A digital delay is gladly used when cutting a lacquer disc because tape machines with an analogue delay have become quite rare and are therefore expensive. When cutting the lacquer, the audio signal is delayed by one LP revolution against the signal, which controls the cutter head, and for this a digital delay is very often employed. Of course, the resultant sound signal is completely digital and thus only as good as this delay.
We should like to emphasize that Pure Pleasure Records on principle only uses the original master tape as the basis for the entirely analogue cutting of lacquer discs. In addition, the pressing tool is newly manufactured as a matter of principle.
We only employ existing tools for manufacturing if an improved result is not forthcoming, e.g. the title Elvis Is Back, which was mastered by Steve Hoffman and Kevin Gray, or several titles from our Philips Classics series, which in any case Willem Makkee cut from the original masters at the Emil Berliner Studios in the 90s. It goes without saying that we only used the mother and that new tools were made for our production.
To put it in a nutshell: we can ensure you that our releases are free from any kind of digital effects and that the lacquer discs are newly cut.
This title is not eligible for discount.1. In C$34.99180 Gram Audiophile Virgin Vinyl LP - Sealed Buy Now
An Evolutionary Music (Original Recordings: 1972 - 1979)An Evolutionary Music (Original Recordings: 1972 - 1979) compiles
unreleased recordings from the archives of multiversal artist Ariel Kalma.
Concerned as much with musicality as spiritual facility, Kalma's work
vibrates aside fellow travelers along the great rainbow in curved air of
the 1970s avant-garde.
Ariel Kalma's boundary-blurring electronic music is heard here in
radiant detail across a selection of work spanning his early free-jazz
and spoken word trips to his infinite modular synthesizer and primitive
drum machine meditations. Kalma's story is one of world travel, musical
discovery and ego-abandonment. Yet for an artist who often discarded
public recognition in favor of the ascetic truths in music making, An
Evolutionary Music offers the imprint of an outright auteur.
Born in France, but rarely in one place for long, Ariel Kalma's 1970s
migrations took flight through the decade's furthest spaces of musical
and spiritual invention. As a hired horn for well-known French groups,
the young musician toured as far as India, a place where Kalma would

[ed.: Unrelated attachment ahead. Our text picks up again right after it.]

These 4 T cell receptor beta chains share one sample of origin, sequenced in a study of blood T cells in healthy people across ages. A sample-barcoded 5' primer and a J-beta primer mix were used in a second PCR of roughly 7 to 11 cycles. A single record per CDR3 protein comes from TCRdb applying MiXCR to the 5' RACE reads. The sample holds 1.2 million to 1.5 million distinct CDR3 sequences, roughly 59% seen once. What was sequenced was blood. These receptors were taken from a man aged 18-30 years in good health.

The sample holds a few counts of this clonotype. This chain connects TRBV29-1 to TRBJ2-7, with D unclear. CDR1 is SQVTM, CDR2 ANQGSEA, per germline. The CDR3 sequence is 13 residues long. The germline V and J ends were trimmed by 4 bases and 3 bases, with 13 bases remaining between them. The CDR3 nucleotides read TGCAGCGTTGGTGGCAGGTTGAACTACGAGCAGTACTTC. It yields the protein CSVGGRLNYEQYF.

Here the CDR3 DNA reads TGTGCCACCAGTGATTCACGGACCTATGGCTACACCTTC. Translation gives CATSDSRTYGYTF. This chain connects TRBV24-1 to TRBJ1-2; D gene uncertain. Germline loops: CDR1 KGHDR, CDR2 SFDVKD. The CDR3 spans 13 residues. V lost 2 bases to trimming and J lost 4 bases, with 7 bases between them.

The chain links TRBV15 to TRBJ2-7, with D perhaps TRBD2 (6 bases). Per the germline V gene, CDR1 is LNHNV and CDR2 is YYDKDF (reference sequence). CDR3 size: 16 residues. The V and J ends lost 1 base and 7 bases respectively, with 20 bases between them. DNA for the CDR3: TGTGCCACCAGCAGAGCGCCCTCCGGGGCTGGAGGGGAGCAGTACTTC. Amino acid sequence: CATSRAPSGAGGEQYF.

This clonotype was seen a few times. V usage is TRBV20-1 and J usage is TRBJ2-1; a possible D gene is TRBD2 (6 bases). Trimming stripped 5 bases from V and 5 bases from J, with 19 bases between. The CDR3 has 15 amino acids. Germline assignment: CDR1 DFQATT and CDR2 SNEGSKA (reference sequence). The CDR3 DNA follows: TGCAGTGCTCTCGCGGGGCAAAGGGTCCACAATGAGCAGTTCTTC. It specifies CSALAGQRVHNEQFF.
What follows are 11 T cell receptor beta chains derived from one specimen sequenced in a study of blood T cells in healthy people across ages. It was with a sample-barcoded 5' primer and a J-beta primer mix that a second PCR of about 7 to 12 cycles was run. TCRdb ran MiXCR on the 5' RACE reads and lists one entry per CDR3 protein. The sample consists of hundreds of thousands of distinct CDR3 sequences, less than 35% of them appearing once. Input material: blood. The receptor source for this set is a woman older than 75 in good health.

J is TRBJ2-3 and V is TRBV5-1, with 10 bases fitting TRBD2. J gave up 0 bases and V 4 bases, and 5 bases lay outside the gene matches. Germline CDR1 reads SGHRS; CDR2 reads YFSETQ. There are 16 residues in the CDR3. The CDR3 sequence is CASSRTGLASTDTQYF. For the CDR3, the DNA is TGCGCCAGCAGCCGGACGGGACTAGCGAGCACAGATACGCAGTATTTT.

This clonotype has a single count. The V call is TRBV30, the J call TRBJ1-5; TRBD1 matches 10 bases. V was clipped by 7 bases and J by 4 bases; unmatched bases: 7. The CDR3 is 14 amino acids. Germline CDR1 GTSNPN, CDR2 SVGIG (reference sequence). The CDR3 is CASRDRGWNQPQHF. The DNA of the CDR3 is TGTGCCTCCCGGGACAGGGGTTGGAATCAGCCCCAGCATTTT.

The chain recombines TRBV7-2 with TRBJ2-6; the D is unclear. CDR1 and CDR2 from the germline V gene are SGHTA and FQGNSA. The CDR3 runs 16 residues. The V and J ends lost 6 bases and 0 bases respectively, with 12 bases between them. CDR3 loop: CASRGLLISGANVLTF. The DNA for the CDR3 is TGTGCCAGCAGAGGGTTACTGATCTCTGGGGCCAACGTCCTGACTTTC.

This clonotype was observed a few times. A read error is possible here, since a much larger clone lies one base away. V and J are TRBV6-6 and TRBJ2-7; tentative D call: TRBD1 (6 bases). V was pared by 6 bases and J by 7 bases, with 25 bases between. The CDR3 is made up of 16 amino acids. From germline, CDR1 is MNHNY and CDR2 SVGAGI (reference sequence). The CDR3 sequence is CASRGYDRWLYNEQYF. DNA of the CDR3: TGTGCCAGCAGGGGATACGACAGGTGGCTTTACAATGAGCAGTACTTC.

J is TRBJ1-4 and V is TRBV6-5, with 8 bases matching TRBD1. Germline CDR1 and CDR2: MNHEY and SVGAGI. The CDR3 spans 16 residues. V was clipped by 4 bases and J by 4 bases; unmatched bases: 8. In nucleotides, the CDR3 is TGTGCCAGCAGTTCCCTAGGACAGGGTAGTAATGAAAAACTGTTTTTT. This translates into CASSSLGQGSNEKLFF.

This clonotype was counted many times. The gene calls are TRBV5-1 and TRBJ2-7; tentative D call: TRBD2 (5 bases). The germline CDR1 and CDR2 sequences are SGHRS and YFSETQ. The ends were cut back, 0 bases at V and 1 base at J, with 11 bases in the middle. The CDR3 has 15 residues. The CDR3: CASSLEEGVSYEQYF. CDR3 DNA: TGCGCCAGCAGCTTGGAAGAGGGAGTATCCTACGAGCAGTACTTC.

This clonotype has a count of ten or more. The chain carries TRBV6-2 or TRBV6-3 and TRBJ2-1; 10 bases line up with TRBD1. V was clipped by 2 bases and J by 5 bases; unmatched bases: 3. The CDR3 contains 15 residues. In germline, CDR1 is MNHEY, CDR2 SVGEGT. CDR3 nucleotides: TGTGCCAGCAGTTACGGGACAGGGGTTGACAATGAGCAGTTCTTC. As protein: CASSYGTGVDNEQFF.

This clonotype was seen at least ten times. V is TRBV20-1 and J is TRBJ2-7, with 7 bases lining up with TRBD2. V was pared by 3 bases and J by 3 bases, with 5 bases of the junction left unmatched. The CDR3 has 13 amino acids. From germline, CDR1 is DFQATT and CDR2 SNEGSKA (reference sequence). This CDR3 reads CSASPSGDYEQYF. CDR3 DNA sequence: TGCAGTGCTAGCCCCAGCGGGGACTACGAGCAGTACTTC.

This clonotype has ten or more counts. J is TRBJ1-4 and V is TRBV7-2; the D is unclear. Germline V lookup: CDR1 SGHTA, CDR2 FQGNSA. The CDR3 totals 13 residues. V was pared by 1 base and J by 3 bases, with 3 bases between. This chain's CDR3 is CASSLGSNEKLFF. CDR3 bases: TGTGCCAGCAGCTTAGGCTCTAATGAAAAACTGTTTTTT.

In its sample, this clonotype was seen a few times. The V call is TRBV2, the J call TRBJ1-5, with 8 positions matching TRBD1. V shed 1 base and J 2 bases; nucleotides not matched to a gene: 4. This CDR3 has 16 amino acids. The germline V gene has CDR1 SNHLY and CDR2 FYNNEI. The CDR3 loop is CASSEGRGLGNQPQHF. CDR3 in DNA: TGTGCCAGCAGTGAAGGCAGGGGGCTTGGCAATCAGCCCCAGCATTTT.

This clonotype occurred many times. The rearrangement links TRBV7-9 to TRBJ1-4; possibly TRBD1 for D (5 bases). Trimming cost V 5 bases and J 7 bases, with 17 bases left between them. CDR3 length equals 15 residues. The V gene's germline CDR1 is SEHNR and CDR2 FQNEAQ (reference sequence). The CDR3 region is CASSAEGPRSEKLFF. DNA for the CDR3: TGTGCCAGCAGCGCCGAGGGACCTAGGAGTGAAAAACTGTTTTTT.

learn circular breathing techniques enabling him to sustain notes without
pause against tape-looping harmonies configured through his homemade
Those effects evolved from Kalma's loyalty to a beloved dual ReVox
set-up- two tape machines "chained" together to form a primitive delay
unit. Over looped saxophone melodies, Kalma would mix in all shades of
polyphonic color, synthesizing fragments of poetry with ambient space or
setting modal flute melodies to rippling drum machine patterns and starlit
In France during the mid-1970s, Kalma was staffed as a technician at
Pierre Henry's legendary Institut National Audiovisuel, Groupe de Recherches
Musicales (INA GRM) studios - the same music concrÉte laboratory that
spawned masterpieces by members Luc Ferrari, Iannis Xenakis, and Bernard
Parmegiani. Like his predecessors and colleagues at INA GRM, Kalma's
relationship to sound was both formal and non-hierarchical. To Kalma, all
music existed as related universal patterns, in perfect harmony with the
people, places and environments it was created.
Kalma's recorded output of the 1970s culminated in the now scarcely-available Les Temps des Moissons (trans. The Time of Harvest) in 1975,
and a masterpiece of birdsong exploration with Osmose in 1978. Osmose
is double album featuring sculptor Richard Tinti, who had supplied Kalma
with hours of field recordings from the rainforests of Borneo.
An Evolutionary Music harvests uncatalogued music made between
Kalma's private press records and onward through the many small-batch
cassette releases Kalma would tender. With this collection of musical
hybridity and distinct genre-corrosion, Ariel Kalma's righteous bucking of
both popular music trends and the academic tenets of the avant-garde
falls squarely in the spirit of other renegades of sacred new-music such as
Terry Riley, La Monte Young, and Charlemagne Palestine.1. Almora Sunrise